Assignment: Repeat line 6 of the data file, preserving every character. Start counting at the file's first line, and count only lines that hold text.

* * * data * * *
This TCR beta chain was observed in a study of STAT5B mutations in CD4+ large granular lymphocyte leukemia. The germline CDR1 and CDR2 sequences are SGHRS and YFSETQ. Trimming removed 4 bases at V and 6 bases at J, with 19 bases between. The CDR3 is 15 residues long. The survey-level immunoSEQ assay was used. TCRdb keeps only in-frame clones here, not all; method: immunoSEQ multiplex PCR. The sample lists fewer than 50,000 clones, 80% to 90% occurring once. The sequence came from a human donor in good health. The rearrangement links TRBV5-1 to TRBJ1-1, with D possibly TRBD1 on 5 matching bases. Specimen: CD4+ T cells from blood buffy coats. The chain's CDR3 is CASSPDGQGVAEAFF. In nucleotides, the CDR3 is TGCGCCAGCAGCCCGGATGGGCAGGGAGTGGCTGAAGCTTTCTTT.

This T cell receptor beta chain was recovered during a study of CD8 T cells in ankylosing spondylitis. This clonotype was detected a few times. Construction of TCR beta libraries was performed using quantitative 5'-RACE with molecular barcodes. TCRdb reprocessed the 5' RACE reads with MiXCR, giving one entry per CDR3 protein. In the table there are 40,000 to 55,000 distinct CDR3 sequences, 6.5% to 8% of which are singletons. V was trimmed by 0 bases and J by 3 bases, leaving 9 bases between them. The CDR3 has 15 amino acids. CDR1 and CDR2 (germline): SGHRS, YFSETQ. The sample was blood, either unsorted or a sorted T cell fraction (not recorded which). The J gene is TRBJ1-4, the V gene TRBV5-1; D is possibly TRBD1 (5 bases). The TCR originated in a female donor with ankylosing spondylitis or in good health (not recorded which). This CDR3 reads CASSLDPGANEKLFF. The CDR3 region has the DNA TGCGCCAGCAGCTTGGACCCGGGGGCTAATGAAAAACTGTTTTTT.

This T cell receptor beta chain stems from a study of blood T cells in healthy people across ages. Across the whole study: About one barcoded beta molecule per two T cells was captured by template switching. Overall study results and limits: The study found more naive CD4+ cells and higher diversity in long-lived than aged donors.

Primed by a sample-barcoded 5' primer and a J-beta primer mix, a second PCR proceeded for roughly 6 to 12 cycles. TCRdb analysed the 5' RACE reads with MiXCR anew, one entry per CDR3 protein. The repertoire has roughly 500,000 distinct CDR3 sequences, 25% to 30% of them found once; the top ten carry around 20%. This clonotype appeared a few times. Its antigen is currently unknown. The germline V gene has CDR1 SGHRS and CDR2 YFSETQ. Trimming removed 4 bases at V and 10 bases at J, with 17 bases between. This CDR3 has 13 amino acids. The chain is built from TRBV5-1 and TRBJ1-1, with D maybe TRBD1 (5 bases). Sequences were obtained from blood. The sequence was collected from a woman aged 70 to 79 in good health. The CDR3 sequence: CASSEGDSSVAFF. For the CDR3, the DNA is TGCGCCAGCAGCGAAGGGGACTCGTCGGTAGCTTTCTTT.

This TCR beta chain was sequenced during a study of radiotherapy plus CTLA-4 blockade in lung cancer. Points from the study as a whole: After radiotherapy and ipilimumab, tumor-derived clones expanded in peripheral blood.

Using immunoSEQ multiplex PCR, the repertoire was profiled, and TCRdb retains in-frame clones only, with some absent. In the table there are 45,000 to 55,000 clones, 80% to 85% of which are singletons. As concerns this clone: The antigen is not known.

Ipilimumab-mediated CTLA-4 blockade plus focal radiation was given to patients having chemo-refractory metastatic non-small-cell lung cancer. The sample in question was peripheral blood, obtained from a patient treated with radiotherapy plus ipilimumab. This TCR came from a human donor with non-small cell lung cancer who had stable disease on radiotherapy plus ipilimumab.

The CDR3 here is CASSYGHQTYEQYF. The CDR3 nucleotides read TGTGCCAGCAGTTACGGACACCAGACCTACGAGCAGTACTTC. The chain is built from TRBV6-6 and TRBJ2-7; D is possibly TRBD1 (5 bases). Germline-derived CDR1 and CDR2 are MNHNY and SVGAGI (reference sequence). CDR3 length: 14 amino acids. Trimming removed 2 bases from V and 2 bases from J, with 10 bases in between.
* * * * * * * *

Using immunoSEQ multiplex PCR, the repertoire was profiled, and TCRdb retains in-frame clones only, with some absent. In the table there are 45,000 to 55,000 clones, 80% to 85% of which are singletons. As concerns this clone: The antigen is not known.